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Earlier this year, I decided to paint my fingernails. This, after 29 years of plain, pinkish-white fingertips, the same colour as the other males in my immediate circle.
Like most life-altering experiences, it happened at the Coachella music festival, that vapid Instagram-fest near Palm Springs, where adults – desperately clinging to their adolescence – endure heat and dense crowds to see a smorgasborg of world-class musicians. While there, a friend of mine decorated my nails green and black.
It felt normal. Everyone at Coachella engages in some form of experimentation, whether ingesting strange hallucinogens, wearing chains and leather chaps, tongue wrestling with a stranger or, in my case, the mildest of all options, adding polish to the end of my paws. And Harry Styles – the most talked about act of the weekend – wore nail paint, making the digital flourish seem entirely justifiable, even hip.
When I returned to Toronto, post-festival, my lungs coated in a layer of Mojave dust, my skin luminescent from the southern sun, I refused to remove the colour. There were a couple of reasons. First, I was too lazy to purchase remover. Second, I wanted to maintain the last vestiges of my vacation, staving off a full psychic return to normal life. (For comparison: In Palm Springs, every morning, I puttered down the street in a golf cart, smiling and waving at the locals, pacified by the vehicle’s electronic hum; in Toronto, I white-knuckle on the freeway, being accosted from all angles by angry honks and obscene hand gestures, unsettled by the growl of gas engines.)
My family members, especially, were a bit confused when they first saw it. They assumed it was the physical manifestation of a quarter-life crisis. An older man might buy a sports car and plop a younger woman in the passenger seat but with my limited budget, a $15 bottle of polish from the drug store was sufficient. Was this the beginning of my descent into madness? What was next? Buying a wig, wearing eyeliner, taking LSD with other burnouts and attending raves under a bridge? Everyone was worried.
So why do I continue painting my nails? Well, it could be that I’m just trying to get attention by latching onto the latest pop culture trend. I’m a writer, an artist, an attention-seeker with a hobby, so I like the looks I get from passersby. It’s embarrassing to admit, but it’s the truth.
The answer could be less cynical, though. Maybe I just enjoy it. I like having flashes of brilliance on my fingertips as they crawl across the keyboard. And when they get faded or chipped, I get to pick out a new shade, renew, upgrade, transform, playing with different pinks and purples, colours that men are discouraged from wearing in our culture. As a writer, I thought my use of a language was supposed to be enough. But it’s fun being able to make a statement without saying anything at all, a kind of shortcut to self-expression.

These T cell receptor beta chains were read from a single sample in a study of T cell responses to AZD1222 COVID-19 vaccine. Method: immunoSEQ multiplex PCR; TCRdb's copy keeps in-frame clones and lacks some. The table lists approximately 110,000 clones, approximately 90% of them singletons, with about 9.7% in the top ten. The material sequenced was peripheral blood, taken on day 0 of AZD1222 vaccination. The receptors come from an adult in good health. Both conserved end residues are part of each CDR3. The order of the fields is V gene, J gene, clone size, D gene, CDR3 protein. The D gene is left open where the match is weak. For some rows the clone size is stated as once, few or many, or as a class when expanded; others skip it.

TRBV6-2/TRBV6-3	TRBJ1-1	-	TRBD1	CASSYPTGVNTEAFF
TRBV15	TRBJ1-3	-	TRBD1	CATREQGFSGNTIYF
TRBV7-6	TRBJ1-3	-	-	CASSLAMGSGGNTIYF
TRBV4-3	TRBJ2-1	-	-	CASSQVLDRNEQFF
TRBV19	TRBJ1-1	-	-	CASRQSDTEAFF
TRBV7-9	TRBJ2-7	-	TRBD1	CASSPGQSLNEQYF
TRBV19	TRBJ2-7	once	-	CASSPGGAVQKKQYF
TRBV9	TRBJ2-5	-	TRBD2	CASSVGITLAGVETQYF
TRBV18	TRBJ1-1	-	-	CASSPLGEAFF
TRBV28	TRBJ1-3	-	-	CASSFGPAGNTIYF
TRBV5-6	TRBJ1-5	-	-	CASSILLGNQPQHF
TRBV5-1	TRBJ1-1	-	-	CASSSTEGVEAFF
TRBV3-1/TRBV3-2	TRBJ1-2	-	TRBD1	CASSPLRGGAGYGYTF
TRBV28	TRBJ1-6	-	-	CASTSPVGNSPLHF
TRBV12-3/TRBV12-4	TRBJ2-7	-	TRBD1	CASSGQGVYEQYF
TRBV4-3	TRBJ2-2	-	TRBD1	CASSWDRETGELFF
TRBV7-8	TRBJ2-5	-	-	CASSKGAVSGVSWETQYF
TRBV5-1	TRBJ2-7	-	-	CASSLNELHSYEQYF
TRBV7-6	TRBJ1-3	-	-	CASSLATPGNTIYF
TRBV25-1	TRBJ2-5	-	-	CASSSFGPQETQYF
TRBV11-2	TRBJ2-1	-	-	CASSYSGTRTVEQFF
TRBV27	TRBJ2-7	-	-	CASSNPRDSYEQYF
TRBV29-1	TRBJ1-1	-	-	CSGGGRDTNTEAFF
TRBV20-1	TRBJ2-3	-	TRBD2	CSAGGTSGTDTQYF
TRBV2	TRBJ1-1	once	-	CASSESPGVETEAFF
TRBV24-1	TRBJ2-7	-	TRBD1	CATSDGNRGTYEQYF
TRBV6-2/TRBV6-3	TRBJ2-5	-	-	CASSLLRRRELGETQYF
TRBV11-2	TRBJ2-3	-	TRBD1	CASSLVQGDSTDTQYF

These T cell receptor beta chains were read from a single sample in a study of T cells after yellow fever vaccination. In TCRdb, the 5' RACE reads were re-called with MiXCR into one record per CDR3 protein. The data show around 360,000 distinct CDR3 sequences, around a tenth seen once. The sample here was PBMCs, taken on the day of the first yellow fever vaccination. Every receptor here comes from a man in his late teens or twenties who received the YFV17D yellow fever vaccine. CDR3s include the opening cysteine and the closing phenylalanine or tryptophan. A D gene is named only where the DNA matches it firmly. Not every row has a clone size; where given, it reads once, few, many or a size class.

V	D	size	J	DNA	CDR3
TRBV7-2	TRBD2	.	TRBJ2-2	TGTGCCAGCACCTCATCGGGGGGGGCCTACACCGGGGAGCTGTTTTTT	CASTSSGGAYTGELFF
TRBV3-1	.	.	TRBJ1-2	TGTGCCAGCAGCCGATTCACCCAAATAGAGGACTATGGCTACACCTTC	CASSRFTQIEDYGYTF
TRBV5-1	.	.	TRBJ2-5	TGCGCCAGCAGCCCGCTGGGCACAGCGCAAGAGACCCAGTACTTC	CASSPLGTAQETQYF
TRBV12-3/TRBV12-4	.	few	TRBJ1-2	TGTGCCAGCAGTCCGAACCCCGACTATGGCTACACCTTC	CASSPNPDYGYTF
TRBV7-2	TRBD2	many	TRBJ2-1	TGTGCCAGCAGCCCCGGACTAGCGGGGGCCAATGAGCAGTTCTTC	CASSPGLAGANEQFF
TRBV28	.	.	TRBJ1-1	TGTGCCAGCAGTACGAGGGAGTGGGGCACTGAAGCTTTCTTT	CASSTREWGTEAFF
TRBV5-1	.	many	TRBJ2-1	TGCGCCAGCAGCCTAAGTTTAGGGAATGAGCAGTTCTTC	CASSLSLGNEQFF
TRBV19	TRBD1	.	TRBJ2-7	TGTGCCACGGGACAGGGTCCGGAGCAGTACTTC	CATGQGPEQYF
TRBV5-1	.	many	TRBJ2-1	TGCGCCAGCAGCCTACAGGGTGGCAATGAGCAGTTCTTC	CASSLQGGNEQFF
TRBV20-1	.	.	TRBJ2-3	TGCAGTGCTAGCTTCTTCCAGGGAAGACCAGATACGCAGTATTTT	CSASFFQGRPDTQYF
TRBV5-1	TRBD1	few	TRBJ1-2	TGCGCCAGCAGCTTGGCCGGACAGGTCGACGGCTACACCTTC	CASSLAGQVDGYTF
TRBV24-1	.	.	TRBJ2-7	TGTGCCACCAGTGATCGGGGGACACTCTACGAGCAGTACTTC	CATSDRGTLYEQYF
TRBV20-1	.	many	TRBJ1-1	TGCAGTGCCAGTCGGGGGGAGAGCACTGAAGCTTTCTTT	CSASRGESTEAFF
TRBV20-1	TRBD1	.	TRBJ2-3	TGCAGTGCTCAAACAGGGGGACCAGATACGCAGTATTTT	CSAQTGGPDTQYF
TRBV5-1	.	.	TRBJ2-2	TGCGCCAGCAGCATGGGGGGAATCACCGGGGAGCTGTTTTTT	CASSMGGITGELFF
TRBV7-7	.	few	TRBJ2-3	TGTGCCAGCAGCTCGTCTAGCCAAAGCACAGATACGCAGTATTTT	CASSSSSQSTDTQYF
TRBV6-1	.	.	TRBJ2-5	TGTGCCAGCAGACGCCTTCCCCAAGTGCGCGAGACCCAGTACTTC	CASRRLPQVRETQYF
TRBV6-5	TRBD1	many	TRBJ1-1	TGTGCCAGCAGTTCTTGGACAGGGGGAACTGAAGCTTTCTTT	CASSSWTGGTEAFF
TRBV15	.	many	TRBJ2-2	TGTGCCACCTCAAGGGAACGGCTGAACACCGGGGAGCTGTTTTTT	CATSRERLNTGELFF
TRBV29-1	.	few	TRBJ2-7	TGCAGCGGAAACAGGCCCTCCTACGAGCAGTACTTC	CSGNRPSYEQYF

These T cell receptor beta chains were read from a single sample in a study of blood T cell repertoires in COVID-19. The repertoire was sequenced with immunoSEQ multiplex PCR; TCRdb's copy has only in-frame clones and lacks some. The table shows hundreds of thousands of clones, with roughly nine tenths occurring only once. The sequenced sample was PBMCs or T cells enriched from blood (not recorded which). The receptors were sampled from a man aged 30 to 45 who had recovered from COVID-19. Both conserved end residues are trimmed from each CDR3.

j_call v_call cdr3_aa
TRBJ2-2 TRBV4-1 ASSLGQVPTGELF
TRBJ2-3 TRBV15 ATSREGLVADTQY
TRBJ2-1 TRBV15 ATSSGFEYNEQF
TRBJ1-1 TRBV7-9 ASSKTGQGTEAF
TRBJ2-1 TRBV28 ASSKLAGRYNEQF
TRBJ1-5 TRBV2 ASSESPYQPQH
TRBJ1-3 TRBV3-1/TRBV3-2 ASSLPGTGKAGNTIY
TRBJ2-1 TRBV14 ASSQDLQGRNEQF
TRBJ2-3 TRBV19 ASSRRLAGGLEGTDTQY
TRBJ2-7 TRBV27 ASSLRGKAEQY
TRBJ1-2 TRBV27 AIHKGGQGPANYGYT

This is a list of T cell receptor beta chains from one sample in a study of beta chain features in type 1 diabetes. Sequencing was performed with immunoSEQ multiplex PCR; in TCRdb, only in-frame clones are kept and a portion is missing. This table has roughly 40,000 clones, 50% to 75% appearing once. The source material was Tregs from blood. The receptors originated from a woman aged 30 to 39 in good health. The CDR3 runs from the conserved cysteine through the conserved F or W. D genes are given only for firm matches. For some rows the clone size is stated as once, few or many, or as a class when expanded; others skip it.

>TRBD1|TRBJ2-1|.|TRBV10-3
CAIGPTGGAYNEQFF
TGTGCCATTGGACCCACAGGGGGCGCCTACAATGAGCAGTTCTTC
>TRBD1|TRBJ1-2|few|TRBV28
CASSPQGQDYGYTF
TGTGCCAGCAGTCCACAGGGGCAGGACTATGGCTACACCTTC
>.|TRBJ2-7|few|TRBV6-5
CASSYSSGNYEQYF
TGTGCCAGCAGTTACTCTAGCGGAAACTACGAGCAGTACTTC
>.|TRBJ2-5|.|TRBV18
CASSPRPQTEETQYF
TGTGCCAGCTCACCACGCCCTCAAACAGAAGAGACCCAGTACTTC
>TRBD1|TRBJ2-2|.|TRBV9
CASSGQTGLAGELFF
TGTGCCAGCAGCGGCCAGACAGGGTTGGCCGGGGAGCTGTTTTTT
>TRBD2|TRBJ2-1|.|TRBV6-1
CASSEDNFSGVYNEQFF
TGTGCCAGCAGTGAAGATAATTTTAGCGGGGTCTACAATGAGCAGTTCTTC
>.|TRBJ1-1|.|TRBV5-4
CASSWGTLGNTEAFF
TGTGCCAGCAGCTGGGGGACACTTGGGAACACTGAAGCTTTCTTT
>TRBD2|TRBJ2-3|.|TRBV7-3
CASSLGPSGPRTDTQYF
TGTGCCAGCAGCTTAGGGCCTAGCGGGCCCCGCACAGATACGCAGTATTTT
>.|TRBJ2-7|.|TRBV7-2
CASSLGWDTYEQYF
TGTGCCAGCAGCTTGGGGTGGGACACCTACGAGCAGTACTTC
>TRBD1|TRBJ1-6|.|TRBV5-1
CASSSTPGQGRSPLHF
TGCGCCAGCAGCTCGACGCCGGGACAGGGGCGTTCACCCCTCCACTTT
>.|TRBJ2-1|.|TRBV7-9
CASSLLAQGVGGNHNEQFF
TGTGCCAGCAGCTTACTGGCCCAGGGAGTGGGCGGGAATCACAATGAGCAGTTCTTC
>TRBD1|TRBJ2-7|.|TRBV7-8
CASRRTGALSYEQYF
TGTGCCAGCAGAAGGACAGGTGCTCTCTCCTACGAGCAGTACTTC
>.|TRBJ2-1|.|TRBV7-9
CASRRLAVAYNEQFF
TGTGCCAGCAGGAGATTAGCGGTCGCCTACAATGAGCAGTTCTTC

There’s something else worth mentioning. For the past few months, I’ve been enduring a nasty case of melancholy. I call it “the Sads.” It would be inappropriate to self-diagnose with depression, but that’s very much what it feels like. Plus, when I had a phone call with a mental health councillor, I scored extremely high on his depression questionnaire. (Yay for me!)
I’m not alone, either. Look around. We’re in the middle of a mental-health epidemic. Everyone thought exiting the pandemic would provide relief from the collective neurosis wracking our brains for the past couple of years. But things seem to be worse. Personally, I feel awkward in group settings, detached from my friends and loved ones and isolated after spending two years alone behind my computer screen. Maybe I started painting my nails to get out of the post-pandemic funk, to shake the Sads by experimenting with my identity.
Just recently, I quit my job at a magazine. (You can imagine how my family members reacted to that news.) Obviously, the decision was somehow connected to my new nails – physical experimentation, career rebellion. Sure, I had been thinking about finding new work for a little while, but perhaps by colouring my nails and bucking the norm, I gained the confidence to go through with it. I’ve had a little less of the Sads ever since. So, to all of my fellow men, why not explore the cosmetic aisle? You never know what could happen.
Mathew Silver lives in Toronto.
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